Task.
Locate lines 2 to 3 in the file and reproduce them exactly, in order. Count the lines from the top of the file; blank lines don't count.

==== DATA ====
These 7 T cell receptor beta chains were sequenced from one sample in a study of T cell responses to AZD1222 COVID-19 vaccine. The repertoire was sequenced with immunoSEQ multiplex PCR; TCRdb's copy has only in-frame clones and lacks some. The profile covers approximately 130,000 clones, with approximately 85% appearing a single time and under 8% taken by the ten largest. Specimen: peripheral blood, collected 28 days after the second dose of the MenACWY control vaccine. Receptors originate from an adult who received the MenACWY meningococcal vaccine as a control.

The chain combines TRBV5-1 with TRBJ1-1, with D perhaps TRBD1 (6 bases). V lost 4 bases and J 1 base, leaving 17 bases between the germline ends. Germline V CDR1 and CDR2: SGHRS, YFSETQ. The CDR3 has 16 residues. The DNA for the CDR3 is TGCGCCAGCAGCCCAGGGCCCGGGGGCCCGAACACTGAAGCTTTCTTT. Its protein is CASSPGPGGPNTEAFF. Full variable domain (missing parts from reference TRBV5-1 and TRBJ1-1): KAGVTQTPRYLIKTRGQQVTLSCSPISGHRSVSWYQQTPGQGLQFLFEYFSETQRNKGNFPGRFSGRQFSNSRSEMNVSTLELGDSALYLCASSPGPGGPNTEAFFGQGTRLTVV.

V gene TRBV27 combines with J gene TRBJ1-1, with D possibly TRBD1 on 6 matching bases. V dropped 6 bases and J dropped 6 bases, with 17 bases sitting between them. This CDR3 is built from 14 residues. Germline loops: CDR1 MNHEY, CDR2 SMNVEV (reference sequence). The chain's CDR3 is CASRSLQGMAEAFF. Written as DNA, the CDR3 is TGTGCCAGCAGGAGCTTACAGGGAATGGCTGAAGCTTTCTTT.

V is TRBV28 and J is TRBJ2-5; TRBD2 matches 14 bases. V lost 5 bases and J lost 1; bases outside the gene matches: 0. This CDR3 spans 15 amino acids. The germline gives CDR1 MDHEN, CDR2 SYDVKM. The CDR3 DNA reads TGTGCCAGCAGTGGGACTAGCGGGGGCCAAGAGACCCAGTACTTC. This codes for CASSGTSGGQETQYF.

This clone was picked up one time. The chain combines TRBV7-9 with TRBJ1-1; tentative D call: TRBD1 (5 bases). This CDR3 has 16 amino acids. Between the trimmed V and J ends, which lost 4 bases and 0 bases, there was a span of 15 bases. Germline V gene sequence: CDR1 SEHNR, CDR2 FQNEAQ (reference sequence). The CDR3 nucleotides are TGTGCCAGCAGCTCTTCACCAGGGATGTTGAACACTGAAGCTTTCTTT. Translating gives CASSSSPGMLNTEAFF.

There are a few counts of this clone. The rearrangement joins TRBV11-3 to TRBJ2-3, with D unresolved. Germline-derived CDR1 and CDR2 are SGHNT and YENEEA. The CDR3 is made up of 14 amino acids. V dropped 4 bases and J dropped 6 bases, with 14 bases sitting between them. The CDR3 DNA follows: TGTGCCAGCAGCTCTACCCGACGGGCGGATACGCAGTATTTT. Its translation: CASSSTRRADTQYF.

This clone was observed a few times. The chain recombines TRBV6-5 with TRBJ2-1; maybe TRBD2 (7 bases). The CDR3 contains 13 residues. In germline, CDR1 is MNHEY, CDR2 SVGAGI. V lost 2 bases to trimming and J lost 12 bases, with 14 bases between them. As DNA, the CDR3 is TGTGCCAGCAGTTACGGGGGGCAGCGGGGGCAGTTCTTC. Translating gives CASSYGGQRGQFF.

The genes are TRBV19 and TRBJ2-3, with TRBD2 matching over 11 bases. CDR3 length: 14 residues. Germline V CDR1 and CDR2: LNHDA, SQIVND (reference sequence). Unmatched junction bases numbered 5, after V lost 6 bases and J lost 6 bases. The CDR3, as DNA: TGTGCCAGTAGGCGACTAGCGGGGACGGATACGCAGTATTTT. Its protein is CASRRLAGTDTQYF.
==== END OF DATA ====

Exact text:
The chain combines TRBV5-1 with TRBJ1-1, with D perhaps TRBD1 (6 bases). V lost 4 bases and J 1 base, leaving 17 bases between the germline ends. Germline V CDR1 and CDR2: SGHRS, YFSETQ. The CDR3 has 16 residues. The DNA for the CDR3 is TGCGCCAGCAGCCCAGGGCCCGGGGGCCCGAACACTGAAGCTTTCTTT. Its protein is CASSPGPGGPNTEAFF. Full variable domain (missing parts from reference TRBV5-1 and TRBJ1-1): KAGVTQTPRYLIKTRGQQVTLSCSPISGHRSVSWYQQTPGQGLQFLFEYFSETQRNKGNFPGRFSGRQFSNSRSEMNVSTLELGDSALYLCASSPGPGGPNTEAFFGQGTRLTVV.

V gene TRBV27 combines with J gene TRBJ1-1, with D possibly TRBD1 on 6 matching bases. V dropped 6 bases and J dropped 6 bases, with 17 bases sitting between them. This CDR3 is built from 14 residues. Germline loops: CDR1 MNHEY, CDR2 SMNVEV (reference sequence). The chain's CDR3 is CASRSLQGMAEAFF. Written as DNA, the CDR3 is TGTGCCAGCAGGAGCTTACAGGGAATGGCTGAAGCTTTCTTT.